All you need to know about teaching apprenticeships

Want to become a qualified teacher whilst learning on the job? A teaching apprenticeship could be for you

Clare Cook

Teacher training: Tes explains how the teaching apprenticeship works

So, you’re considering training to become a teacher. Does that mean going back to university and applying for student loans all over again? Not necessarily.

Today, there are more routes into teaching available, and the traditional PGCE course isn’t your only option.

The postgraduate teaching apprenticeship was first launched in 2018, and gives trainee teachers the opportunity to train on the job, without paying any tuition fees and without needing a huge amount of experience. 

Who is the teaching apprenticeship course for? 

The postgraduate teaching apprenticeship is perfect for people who want to train to teach on the job while also getting paid.

It’s an alternative to a traditional full-time university course but it still offers a postgraduate-level qualification. You can either apply for the primary route (pupils aged between 5e and 11) or secondary (students aged between 11 and 18). 

What qualifications or experience do I need? 

Applicants should have achieved the equivalent of a grade 4 in GCSE English and maths. Those who want to teach pupils aged between 3 and 11 should also have a grade 4 GCSE in a science subject. Applicants should also have a degree awarded by a UK higher education provider, or a recognised equivalent qualification.

However, applicants who could be suitable but haven’t got a GCSE grade 4 may be given an opportunity to show that they can meet the required standard either by taking an equivalence test or by offering other evidence of attainment, which should demonstrate a similar level and breadth.  

What qualifications will I get out of it? 

Once your teaching apprenticeship is completed, you will achieve qualified teacher status (QTS), and will be able to apply for teaching jobs across the country. As well as gaining QTS, you’ll learn to:

  • Set high expectations that inspire, motivate and challenge pupils. 
  • Promote good progress and outcomes for pupils. 
  • Demonstrate good subject and curriculum knowledge. 
  • Plan and teach well-structured lessons. 
  • Adapt teaching to respond to the strengths and needs of all pupils.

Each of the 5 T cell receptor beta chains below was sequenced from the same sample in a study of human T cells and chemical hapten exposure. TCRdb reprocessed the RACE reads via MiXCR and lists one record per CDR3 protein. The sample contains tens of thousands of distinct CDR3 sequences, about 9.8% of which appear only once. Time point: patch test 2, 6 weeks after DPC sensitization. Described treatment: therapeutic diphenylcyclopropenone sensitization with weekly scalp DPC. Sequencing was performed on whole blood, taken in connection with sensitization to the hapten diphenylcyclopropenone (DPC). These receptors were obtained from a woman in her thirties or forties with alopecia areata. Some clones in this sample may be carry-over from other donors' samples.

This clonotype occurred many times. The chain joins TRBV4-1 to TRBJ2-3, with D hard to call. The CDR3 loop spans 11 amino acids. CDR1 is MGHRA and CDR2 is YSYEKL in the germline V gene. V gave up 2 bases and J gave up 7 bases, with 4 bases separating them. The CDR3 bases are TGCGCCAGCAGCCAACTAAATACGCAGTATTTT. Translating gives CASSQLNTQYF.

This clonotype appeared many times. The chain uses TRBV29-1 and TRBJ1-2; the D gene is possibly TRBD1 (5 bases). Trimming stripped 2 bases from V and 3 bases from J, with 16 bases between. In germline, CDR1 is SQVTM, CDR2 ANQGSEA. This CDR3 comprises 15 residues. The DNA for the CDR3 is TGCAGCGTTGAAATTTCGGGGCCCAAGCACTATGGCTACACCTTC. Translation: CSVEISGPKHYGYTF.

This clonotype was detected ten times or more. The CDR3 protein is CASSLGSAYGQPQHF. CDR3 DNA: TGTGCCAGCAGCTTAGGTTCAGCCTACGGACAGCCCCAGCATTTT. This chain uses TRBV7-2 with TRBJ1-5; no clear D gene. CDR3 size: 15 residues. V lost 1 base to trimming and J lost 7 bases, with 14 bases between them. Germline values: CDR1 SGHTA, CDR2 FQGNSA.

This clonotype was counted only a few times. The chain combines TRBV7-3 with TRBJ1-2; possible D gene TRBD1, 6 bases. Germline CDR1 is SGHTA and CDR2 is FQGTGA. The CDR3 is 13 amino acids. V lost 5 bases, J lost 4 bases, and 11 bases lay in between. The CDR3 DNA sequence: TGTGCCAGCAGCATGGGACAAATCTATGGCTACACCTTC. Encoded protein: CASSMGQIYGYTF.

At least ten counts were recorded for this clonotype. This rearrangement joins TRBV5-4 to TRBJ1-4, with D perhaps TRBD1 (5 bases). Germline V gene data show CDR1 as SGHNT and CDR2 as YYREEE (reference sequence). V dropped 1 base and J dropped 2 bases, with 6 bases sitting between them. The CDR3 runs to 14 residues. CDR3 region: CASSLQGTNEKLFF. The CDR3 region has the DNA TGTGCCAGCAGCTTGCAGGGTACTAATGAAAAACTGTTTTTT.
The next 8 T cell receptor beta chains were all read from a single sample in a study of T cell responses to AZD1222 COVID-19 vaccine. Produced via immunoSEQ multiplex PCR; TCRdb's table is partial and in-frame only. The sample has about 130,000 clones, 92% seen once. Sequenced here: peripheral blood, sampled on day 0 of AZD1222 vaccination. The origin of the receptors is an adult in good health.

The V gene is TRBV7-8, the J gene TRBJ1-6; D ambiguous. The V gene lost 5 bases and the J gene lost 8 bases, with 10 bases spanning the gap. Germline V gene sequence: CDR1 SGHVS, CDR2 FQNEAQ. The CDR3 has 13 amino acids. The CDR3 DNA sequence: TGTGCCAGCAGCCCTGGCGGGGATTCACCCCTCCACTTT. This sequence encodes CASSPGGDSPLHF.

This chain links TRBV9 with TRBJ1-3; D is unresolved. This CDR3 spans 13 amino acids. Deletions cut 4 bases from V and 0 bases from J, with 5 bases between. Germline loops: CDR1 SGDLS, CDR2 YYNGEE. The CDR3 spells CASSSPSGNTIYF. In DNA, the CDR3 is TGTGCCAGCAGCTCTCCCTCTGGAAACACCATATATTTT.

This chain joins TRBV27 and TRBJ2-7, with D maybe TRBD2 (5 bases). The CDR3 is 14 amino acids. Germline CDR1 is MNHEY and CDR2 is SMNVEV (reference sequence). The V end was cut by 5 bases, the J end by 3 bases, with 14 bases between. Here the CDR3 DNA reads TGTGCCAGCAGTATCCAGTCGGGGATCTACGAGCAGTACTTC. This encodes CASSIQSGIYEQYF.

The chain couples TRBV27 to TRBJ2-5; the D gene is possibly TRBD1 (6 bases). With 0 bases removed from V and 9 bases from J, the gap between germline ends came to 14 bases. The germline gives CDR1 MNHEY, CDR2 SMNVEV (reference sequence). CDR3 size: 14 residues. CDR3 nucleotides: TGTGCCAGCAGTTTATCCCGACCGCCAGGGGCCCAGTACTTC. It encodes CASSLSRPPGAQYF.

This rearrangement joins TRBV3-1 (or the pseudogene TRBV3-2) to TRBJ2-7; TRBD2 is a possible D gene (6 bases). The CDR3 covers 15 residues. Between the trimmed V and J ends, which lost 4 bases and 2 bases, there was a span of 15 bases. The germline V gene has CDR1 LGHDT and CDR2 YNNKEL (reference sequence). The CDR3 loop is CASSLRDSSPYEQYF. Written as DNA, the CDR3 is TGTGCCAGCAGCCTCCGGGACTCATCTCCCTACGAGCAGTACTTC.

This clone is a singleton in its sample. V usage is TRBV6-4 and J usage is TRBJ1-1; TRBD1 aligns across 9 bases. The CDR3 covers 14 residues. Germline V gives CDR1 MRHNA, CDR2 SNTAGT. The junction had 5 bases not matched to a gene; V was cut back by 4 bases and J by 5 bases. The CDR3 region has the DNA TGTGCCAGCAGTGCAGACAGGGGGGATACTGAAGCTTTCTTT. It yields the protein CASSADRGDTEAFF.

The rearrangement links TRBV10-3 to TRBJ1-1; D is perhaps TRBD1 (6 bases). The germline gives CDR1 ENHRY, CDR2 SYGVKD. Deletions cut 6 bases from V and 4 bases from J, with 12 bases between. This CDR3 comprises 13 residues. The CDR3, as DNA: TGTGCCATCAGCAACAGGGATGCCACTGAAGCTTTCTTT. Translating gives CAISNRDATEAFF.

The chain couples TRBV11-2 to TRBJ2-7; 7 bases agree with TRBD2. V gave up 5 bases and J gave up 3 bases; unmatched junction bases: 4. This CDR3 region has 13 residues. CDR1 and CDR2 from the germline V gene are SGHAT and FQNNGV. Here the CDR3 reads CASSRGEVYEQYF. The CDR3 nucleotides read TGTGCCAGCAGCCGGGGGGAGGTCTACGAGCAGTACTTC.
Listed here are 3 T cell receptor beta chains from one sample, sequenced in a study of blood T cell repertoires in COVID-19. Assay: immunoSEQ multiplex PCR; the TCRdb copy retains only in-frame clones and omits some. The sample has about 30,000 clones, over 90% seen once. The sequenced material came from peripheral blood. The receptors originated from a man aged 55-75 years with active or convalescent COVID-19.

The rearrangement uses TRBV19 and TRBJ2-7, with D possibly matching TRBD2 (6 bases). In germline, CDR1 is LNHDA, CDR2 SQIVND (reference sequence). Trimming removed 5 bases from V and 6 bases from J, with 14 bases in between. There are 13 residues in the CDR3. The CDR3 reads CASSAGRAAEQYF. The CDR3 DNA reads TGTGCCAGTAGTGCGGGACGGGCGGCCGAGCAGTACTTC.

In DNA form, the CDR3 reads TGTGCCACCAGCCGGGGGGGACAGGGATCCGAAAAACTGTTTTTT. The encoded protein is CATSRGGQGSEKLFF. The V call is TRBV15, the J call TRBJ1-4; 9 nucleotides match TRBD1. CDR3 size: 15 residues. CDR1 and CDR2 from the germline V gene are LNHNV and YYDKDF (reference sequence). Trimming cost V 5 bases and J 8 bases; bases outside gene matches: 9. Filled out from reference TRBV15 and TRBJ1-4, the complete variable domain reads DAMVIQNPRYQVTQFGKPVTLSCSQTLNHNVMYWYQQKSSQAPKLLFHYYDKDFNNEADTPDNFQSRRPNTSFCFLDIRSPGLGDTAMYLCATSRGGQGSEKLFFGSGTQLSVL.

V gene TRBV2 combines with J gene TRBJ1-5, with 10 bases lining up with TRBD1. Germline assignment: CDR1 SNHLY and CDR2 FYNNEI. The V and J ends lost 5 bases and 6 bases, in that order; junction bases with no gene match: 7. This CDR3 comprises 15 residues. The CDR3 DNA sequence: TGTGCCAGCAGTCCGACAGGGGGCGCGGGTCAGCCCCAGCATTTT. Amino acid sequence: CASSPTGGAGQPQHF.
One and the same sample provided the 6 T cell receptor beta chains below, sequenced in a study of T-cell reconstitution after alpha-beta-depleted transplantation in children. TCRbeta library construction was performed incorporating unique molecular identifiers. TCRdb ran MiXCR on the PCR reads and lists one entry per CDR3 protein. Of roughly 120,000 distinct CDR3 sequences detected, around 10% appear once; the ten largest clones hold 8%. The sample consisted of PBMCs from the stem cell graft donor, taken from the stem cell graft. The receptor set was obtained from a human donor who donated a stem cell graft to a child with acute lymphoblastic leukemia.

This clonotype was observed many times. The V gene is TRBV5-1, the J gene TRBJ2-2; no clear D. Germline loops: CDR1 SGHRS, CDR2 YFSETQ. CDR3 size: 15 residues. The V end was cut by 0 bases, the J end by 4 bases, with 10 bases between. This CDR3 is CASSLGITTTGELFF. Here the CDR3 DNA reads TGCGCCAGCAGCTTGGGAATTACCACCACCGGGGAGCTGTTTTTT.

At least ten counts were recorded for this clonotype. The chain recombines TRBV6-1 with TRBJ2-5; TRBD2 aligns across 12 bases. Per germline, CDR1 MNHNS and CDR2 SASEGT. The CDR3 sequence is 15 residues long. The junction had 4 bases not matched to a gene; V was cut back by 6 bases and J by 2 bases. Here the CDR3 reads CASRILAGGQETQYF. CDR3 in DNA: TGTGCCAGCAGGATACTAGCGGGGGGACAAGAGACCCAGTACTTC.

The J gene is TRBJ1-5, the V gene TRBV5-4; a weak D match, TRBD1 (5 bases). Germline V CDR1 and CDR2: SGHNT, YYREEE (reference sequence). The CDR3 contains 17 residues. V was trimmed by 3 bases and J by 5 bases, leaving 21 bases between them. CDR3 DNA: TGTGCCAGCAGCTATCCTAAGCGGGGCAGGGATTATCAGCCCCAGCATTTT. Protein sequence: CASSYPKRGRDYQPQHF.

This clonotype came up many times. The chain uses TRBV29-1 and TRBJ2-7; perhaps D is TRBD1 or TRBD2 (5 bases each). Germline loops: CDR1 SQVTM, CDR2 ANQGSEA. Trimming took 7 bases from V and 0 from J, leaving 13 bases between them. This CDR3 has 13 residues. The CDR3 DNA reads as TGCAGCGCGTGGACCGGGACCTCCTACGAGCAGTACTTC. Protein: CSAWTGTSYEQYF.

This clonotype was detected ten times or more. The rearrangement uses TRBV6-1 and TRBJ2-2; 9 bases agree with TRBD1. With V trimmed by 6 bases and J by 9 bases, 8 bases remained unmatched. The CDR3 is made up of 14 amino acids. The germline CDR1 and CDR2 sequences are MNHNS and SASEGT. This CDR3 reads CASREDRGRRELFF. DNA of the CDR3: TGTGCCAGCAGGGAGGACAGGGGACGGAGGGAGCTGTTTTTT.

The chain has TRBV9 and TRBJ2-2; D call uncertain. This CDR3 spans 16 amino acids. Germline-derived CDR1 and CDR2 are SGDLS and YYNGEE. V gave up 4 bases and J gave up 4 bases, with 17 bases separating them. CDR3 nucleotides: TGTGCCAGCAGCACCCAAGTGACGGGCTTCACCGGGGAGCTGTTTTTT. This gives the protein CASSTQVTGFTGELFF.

• Make accurate and productive use of assessment.
  • Manage behaviour effectively to ensure a good and safe learning environment.
  • Fulfil wider professional responsibilities. 

How is it delivered and how long does it take to complete? 

The teaching apprenticeship is a level 6 (degree-level) course, and takes 12 months to complete. You will be employed by the school for a minimum of 12 months during your initial teacher training (ITT).

At the end of the course, you will be awarded qualified teacher status (QTS) and then complete a final assessment – an end-point assessment – to pass the apprenticeship. The assessment will include a lesson observation and a professional discussion. 

Every apprenticeship is required to have a 20 per cent off-the-job training element, which means that while the majority of your time will be spent in a school, some time will also be spent with your education provider. 

Training is delivered by a Department for Education-approved ITT provider. The government’s Find an Apprenticeship tool is the best way to find local education providers near you. Once you have applied through an education provider, they will match you with a workplace. 

What does it cost and is there funding available?

Both your salary and training costs will be paid by the school or School Direct partnership.

Training costs are around £9,000, and are covered by schools through the apprenticeship levy; a dedicated pot of funding that schools receive to fund apprenticeships.

If your school doesn’t pay into the levy, they can opt to make a 5 per cent contribution towards the training cost, and the government will pay the remaining 95 per cent. 

You will not be eligible for an ITT training bursary or student finance, but you will be paid in line with at least point one on the unqualified teachers’ pay scale.

Clare Cook is a freelance journalist

Tes post-graduate teaching apprenticeship

Register to continue reading for free

It only takes a moment and you'll get access to more news, plus courses, jobs and teaching resources tailored to you

Clare Cook

Latest stories